What’s encouraging is that he understands the next wave of education reform: Spending more effectively. This means shifting dollars from overhead to instruction and giving consumers more purchasing power.

Andrea Neal is a teacher at St. Richard's School in Indianapolis and adjunct scholar with the Indiana Policy Review Foundation.

Blunt Proof of the Feasibility to Permanently Abolish Property Tax

Media Contacts:
Melyssa Donaghy 317-938-8913
Max Katz 765-409-6669

Hoosiers For Fair Taxation, Senator Delph, Representative Noe, Representative Elrod and many other legislators along with Stop Indiana, attorney John Price, Eric Miller's Advance America, and the Statewide Taxpayer Alliance know that property tax abolishment, without substantial increases in sales tax and income tax, is realistic and possible. The economist Dr. Bill Styring's 2/2/2 Plan demonstrates that the state of Indiana can completely replace property tax without changing the state's current spending habits.

Dr. Styring's plan does not account for positive changes in Indiana's economy that will undoubtedly follow the elimination of property tax such as heavy real estate investment and increased consumer spending due to increased statewide disposable income. The real estate investment in Indiana alone would cause such an economic boom that it could likely end our abandoned property and foreclosure crisis. Property tax elimination would also likely cause a surge in Indiana's population as more people locate to Indiana to take advantage of real estate purchase opportunities without the burden of property tax. With the population surge would come more sales and income taxes.

The General Assembly does not have to adopt a specific plan until the year 2011. In the meantime, we recommend that the General Assembly approves the 27steps outlined in the report prepared by the Sheperd Kernan commission. While the Governor's commission cannot forecast the savings to the state once the plan is implemented, there is no doubt that the savings would be substantial--perhaps equivalent to the the entire property tax burden currently placed on Indiana's homeowners because our legislators have not had the political will to liberate Indiana's governing structure and her taxpayers from the 19th century.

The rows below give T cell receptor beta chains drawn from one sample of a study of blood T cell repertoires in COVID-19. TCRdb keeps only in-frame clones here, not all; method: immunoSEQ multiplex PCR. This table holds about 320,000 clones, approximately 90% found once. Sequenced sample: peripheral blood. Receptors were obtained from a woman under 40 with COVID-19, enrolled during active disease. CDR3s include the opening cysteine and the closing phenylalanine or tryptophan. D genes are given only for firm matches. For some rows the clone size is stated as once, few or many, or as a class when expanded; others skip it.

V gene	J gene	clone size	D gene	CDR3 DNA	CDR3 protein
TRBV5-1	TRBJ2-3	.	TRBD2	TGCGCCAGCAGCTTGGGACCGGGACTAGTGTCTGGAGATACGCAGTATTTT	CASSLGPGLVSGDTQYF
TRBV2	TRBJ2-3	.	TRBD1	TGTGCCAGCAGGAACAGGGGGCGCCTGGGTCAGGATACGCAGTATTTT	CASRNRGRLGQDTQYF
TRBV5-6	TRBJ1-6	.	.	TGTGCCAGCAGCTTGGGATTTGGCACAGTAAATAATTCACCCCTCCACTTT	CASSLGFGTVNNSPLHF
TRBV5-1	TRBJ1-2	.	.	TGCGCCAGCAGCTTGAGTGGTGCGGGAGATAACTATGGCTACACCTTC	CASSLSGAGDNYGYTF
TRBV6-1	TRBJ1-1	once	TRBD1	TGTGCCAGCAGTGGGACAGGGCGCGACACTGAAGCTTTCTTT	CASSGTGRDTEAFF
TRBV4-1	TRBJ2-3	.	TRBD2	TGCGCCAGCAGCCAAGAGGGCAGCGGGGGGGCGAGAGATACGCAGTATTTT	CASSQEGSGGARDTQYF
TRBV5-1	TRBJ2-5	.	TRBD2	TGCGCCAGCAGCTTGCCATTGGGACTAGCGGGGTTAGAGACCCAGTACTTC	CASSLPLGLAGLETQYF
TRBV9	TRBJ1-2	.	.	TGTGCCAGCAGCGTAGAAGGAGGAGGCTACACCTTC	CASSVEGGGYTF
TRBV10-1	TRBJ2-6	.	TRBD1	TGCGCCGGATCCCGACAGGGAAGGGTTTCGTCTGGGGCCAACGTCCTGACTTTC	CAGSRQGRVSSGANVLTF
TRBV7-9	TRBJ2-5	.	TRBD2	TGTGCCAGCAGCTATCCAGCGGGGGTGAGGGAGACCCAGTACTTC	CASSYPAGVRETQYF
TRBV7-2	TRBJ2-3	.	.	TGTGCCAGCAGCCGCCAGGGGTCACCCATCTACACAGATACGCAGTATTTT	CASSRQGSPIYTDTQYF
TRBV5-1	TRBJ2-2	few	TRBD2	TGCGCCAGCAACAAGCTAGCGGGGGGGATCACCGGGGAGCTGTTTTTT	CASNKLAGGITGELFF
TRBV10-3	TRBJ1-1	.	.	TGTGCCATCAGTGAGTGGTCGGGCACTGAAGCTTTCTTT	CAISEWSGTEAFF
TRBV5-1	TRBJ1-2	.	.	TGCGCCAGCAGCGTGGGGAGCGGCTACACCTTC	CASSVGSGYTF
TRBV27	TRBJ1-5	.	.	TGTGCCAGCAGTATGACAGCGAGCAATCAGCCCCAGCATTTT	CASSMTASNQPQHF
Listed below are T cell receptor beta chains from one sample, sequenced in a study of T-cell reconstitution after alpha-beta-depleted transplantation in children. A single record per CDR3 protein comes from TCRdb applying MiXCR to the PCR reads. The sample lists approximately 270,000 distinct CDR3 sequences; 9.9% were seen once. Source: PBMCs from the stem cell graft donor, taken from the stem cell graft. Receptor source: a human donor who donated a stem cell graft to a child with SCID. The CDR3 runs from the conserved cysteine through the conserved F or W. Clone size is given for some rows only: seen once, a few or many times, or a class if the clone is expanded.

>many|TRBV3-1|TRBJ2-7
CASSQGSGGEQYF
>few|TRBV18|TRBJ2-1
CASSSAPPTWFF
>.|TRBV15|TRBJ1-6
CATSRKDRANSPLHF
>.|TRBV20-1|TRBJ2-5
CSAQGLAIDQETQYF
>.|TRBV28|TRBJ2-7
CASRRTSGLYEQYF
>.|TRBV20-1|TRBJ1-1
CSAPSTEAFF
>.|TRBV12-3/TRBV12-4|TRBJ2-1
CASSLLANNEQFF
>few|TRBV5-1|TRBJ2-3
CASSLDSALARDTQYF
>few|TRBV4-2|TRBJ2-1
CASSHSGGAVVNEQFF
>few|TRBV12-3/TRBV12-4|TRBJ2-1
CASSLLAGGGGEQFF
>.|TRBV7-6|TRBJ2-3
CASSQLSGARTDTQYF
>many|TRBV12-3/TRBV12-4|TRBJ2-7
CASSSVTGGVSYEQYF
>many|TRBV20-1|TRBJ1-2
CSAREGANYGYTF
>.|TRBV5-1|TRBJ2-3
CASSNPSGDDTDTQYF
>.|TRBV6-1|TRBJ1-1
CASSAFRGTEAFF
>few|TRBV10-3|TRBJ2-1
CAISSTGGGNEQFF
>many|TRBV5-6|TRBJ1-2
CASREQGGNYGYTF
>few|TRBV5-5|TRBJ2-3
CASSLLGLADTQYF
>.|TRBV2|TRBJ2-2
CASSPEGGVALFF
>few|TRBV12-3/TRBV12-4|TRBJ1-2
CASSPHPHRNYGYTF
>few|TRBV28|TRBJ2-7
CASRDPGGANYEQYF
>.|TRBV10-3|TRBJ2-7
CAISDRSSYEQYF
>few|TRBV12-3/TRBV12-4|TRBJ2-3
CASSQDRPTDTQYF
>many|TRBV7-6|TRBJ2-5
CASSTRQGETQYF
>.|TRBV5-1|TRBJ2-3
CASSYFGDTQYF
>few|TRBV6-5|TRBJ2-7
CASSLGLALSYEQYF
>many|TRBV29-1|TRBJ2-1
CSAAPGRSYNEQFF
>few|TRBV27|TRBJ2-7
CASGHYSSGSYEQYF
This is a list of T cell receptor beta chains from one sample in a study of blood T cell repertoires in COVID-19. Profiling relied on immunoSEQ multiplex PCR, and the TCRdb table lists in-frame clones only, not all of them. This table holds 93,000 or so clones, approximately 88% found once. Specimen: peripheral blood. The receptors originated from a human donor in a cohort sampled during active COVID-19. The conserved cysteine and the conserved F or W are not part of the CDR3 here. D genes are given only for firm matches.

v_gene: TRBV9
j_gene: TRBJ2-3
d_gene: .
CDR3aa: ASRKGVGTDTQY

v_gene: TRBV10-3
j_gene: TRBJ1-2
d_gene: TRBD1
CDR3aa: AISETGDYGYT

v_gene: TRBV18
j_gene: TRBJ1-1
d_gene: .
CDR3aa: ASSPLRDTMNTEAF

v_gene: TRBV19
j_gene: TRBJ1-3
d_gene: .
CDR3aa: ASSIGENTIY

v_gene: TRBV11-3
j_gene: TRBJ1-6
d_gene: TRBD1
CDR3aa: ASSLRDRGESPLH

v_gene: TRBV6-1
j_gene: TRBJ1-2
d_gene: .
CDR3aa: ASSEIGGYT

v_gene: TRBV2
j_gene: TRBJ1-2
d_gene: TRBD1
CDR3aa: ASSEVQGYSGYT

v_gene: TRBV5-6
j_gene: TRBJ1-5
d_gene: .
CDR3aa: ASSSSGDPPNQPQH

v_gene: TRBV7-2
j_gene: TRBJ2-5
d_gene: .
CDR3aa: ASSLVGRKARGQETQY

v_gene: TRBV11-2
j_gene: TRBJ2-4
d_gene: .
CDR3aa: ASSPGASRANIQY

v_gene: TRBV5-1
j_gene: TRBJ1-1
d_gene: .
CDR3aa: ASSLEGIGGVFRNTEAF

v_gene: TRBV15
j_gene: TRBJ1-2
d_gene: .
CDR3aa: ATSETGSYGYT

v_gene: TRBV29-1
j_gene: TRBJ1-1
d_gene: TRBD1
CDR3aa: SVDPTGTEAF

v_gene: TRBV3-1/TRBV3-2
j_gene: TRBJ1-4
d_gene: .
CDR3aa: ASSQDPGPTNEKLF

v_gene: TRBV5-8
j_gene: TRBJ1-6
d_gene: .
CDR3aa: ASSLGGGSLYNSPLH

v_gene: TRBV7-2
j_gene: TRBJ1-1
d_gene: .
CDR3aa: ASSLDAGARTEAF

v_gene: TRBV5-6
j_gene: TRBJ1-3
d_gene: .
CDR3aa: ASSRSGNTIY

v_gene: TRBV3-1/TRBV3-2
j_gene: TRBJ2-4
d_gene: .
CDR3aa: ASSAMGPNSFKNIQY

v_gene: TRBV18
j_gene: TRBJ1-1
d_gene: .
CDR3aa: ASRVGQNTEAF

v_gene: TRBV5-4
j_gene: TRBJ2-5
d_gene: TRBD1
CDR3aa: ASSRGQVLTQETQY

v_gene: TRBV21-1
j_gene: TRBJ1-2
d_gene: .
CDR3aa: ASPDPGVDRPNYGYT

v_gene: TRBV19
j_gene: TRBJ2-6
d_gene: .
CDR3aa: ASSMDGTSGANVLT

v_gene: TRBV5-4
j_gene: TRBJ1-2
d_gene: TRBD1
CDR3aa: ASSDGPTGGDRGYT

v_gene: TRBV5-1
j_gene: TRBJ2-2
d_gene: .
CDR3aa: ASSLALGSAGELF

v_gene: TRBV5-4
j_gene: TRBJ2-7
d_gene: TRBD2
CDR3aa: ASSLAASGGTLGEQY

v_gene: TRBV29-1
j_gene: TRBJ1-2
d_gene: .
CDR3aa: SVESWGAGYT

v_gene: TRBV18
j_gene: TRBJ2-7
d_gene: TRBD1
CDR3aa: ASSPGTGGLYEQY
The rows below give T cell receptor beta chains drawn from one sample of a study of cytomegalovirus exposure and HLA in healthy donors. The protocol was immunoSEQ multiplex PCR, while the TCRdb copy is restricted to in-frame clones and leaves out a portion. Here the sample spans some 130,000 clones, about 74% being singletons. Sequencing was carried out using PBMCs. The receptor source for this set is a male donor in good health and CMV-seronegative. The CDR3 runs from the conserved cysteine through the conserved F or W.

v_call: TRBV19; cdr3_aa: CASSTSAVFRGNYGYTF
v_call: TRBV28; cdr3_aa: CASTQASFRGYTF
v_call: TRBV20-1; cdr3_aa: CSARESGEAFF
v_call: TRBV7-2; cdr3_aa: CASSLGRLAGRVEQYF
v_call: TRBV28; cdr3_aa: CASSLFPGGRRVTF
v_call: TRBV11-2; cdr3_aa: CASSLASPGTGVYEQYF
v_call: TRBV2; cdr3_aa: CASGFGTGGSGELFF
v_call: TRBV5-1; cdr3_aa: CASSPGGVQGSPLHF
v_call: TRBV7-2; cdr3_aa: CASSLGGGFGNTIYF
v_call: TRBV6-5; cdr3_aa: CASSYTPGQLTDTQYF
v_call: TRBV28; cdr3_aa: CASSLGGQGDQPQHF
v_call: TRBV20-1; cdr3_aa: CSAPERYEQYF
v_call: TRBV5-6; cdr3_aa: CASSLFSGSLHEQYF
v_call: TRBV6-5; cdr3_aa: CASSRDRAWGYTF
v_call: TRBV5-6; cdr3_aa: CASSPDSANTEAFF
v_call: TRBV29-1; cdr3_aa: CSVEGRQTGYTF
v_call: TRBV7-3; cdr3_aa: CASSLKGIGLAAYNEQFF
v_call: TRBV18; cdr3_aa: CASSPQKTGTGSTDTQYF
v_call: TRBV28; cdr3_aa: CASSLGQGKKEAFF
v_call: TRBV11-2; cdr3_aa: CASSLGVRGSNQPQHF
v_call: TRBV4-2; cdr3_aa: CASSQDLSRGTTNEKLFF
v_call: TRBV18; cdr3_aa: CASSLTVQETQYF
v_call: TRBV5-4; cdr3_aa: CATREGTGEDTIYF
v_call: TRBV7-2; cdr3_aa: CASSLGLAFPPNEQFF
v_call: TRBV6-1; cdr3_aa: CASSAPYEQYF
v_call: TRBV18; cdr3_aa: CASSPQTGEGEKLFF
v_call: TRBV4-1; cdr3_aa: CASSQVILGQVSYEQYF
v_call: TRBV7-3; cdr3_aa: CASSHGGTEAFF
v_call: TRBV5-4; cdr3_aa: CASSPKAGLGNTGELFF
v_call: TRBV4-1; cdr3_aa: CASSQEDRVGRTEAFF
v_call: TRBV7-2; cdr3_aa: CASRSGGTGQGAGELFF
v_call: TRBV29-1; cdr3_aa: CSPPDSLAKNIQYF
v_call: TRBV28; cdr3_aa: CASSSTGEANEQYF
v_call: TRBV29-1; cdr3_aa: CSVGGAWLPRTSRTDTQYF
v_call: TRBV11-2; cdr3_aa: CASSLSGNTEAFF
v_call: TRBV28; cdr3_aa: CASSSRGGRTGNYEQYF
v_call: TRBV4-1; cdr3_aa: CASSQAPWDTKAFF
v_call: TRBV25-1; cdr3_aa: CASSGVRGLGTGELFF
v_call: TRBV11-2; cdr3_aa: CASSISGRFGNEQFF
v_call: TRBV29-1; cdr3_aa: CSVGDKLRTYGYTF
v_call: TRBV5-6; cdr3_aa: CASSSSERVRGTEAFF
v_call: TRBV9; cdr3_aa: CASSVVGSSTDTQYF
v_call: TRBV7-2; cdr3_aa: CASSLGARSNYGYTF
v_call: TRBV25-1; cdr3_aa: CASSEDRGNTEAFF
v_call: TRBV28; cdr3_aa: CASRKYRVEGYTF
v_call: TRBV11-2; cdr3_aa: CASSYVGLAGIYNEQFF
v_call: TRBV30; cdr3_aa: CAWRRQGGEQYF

Our citizen networks will work to replace all legislators who do not support property tax repeal in the November 2008 election.

The 2/2/2 Plan, to replace property taxes in Indiana based upon the latest revenue forecast (07/08 fiscal, estimate):

1) Current IN sales tax (state level rate of 6%): $5.601 billion2% increase would yield an additional $1.867 billion

2) Current corporate profits tax: ~$2 billion

2% increase would yield an additional $.286 billion ($286M)

3) A 2% statewide average of the COIT would yield $2.705 billion to cover local civil units of gov.

By adding these three together ($1.867 billion + $.286 billion + $2.705 billion), a total of $4.858 billion is realized; enough revenue to replace property taxes.

Indiana has a 70-plus year history of attempts to lower property taxes by raising other, non-property taxes. In every case these have failed miserably. The new taxes, or higher rates on old taxes, remain in place. And, in short order, property taxes rise back to their old levels, poised to roar even higher.

--1933. General Assembly imposes two new taxes: an individual gross income tax and a corporate gross income tax. The morgue of the Indianapolis Star indicates that the political leadership at the time said this was for property tax relief (1933 was the pits of the Great Depression, and people were losing their homes. Home prices declined by over 40% in the 1929-1933 period). Property tax relief was nonexistent. The state used the money to bail out the state's own finances.

--1963. General Assembly imposes a new sales tax at a rate of 2% and changes the 1933 individual gross income tax (from 1933) to an adjusted gross income tax (the one we have now) at a rate of 2%. Again, the ostensible reason was for property tax relief and again little PTR was forthcoming.

--1967. Those 1963 tax changes were raising more money than projected. The GA decides to give back 8% of sales and income tax revenue to local government for property tax relief. Local units spent the money. No PTR.